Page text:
Somatosensory evoked potentials (SSEPs) and corticomotor evoked potentials (CMEPs) were utilized to study acute blunt spinal cord trauma. Rats, anesthetized with ketamine hydrochloride, were subjected to a parasagittal craniotomy and a midthoracic laminectomy. SSEPs were cortically recorded and CMEPs were transcortically produced using epidural ball and disc electrodes. SSEPs were elicited and CMEPs were recorded vbia hindlimb percutaneous needle electrodes. After control records were made, animals were subjected to a 25-, 50-, or 75-g/cm impact to the dorsal cord surface via a modified weight drop procedure. Evaluation of neurological injury was made by SSEP and CMEP analysis as well as by physical testing with noxious stimulation applied to the hindlimb. Neurohistopathological verificataion of each spinal cord lesion was performed. No significant change in SSEP configuration was identified in animals subjected to a 25-g/cm cord impact; however, a small decrement in CMEP amplitude was consistently observed. Although vocalization to noxious stimulation was present, flexion activity was less than normal. Animals subjected to a 50-g/cm cord impact also showed no change in SSEP wave forms. All components of the CMEP were greatly attenuated with this injury, Either very weak movement or no movement to noxious stimulation was present without vocalization. After a 75-g/cm cord impact, both SSEPs and CMEPs were abolished. There was no movement or vocalization in response to noxious stimulation. Serial sections of the spinal cords revealed incremental destruction with increasing severity of injury. These results support the hypothesis that CMEPs are a more sensitive indicator of residual spinal cord function after injury than are SSEPs.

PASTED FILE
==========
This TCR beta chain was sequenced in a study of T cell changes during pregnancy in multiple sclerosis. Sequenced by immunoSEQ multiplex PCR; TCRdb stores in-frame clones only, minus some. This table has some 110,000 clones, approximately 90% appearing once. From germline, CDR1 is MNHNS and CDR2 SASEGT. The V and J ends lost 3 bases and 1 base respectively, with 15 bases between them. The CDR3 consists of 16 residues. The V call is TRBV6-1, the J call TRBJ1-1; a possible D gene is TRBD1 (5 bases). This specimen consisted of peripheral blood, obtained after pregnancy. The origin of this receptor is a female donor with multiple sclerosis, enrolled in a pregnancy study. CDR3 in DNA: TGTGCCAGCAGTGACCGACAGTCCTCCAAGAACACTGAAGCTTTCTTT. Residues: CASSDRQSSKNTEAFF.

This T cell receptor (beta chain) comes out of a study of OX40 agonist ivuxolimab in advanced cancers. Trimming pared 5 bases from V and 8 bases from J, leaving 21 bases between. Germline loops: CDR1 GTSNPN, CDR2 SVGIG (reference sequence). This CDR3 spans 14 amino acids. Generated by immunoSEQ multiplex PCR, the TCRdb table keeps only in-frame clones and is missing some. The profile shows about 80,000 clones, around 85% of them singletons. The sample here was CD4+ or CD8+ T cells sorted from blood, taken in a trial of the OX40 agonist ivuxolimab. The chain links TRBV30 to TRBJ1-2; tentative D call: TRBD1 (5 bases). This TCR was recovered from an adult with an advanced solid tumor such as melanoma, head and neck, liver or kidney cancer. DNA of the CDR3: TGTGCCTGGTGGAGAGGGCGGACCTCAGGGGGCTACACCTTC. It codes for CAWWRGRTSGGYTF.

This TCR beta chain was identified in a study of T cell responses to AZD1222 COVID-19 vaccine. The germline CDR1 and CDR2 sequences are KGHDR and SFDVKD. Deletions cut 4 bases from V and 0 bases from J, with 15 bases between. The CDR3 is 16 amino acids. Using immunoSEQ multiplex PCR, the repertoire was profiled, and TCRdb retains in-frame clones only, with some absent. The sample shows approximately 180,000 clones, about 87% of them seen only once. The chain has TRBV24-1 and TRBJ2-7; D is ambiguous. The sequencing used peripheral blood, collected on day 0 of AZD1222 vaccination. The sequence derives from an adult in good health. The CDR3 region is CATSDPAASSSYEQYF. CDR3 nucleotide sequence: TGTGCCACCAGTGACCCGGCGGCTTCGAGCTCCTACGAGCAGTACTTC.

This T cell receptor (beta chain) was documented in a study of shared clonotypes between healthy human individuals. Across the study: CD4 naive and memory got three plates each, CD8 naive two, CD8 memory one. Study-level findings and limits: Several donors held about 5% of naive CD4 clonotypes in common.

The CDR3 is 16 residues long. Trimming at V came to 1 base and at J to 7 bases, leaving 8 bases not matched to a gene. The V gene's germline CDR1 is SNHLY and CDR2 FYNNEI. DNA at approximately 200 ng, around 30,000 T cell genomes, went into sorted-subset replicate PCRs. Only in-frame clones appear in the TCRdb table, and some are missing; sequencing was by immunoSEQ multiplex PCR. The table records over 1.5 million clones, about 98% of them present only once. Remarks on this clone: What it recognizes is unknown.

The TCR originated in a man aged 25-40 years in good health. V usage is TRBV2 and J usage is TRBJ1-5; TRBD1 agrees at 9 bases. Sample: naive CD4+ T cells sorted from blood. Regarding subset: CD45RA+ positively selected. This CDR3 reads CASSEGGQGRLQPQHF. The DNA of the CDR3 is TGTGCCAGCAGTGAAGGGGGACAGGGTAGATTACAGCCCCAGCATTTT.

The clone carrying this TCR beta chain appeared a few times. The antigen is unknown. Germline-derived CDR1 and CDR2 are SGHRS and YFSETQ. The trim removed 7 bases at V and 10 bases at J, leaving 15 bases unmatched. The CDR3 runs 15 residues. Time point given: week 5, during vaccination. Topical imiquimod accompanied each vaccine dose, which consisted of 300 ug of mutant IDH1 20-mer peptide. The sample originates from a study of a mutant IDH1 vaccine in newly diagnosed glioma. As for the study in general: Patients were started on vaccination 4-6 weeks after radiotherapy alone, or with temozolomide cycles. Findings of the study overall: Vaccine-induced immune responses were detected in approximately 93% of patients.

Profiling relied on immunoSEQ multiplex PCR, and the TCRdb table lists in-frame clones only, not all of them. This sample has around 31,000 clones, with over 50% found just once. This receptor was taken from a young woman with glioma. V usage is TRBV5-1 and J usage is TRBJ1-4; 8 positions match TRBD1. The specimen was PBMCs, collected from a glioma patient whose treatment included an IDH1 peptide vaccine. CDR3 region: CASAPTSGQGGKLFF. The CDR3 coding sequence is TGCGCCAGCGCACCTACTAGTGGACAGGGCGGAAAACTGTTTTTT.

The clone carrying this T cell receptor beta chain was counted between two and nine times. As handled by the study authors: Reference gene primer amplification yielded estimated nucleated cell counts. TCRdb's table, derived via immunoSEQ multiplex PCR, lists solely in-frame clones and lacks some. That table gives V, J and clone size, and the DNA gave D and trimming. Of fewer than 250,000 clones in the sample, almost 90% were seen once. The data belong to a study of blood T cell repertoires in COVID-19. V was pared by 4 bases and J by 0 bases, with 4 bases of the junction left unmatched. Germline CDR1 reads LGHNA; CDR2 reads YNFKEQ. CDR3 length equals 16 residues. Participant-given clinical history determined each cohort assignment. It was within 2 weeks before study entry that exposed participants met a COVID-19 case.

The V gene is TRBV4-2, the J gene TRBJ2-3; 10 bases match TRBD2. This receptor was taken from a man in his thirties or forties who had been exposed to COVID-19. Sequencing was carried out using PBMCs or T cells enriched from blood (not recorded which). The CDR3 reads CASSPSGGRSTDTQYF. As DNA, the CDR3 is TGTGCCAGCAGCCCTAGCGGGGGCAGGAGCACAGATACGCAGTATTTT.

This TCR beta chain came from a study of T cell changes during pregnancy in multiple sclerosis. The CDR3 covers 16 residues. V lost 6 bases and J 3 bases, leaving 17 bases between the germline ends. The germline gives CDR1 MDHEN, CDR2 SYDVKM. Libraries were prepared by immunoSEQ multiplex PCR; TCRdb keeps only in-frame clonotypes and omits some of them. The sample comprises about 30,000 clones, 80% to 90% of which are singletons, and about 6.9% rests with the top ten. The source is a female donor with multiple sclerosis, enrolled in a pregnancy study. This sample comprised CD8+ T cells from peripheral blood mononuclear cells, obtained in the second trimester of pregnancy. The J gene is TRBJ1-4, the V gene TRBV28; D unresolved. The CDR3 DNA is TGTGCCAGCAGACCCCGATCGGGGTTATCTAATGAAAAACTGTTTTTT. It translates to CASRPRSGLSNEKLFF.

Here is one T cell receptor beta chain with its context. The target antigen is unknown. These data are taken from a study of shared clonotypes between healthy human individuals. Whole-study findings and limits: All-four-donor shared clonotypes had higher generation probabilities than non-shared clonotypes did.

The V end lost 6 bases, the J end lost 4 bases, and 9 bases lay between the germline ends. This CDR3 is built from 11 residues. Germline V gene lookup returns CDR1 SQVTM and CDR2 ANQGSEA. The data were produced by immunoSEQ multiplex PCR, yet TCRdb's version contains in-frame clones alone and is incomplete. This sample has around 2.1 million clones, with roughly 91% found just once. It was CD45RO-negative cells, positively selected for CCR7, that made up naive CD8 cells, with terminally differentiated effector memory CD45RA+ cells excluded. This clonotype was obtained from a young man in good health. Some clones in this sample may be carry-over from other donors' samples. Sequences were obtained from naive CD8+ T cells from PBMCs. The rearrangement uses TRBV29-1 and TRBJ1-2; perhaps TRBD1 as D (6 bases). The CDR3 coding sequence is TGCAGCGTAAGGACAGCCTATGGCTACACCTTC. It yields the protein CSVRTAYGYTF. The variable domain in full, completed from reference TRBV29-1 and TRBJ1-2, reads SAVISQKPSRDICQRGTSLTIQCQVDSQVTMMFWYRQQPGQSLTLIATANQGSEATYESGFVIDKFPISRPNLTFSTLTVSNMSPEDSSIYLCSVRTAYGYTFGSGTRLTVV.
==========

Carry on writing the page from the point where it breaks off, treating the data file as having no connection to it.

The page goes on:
ASJC Scopus subject areas
- Clinical Neurology